Hospital bills can be very confusing—not to mention completely unrealistic, and they commonly have errors.
Hospitals use a “chargemaster” list of prices for each service they provide. As Steven Brill points out in his revolutionary 2013 TIME article “Bitter Pill: Why Medical Bills Are Killing Us”, these charges bear no connection to costs.
He mentions Tylenol being charged at $1.50 per pill when you can buy 100 generic acetaminophen (the ingredient in Tylenol) for $1.49. He cites the case of a cancer patient charged $13,702 for one shot of Rituximab, which the hospital bought for no more than $3,500. That's “a 400% markup on a single dose of a life-saving cancer drug,” he notes.
Without looking at your bill, it’s hard to tell what’s what; different hospitals use different terms, but the CPT (current procedural terminology) code is the same between hospitals. I'd guess “R&C Int & C Int” at a daily charge of $12,356 is for admission to an intensive care unit—not a cheap place to stay.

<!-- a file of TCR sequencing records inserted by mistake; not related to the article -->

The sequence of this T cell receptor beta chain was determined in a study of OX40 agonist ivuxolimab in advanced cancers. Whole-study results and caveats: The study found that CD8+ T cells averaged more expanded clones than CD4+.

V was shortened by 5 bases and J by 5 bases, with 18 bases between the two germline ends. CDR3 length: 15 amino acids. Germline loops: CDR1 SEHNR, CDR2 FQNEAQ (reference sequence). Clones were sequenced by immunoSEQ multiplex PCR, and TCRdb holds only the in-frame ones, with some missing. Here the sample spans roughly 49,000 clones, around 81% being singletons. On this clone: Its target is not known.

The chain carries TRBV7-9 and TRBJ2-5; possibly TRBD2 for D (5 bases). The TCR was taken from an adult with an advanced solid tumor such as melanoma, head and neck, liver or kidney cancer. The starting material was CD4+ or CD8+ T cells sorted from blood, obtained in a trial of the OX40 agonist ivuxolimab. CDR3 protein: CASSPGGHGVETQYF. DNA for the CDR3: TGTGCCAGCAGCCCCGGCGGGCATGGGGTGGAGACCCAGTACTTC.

Not only are hospital bills often stratospheric, they frequently contain errors. Medical billing expert and advocate Edward Waxman of Edward R. Waxman & Associates says, “If you've ever spent time in a hospital, you've almost certainly been overcharged.”
Look at your hospital bill and look for mistakes. When you get it, compare the EOB (explanation of benefits) from your insurance company to the bill and make sure they match. Query the hospital if they don’t, or the insurance company if there’s anything they refuse to pay.
Consider trying to negotiate some of the unrealistic prices, especially if you are uninsured (many hospitals give an automatic discount if you are, but you often need the chutzpa to ask). Here's a good article that explains a lot of the vagaries of hospital billing. You can also get help with your hospital bill through the Patient Advocate Foundation.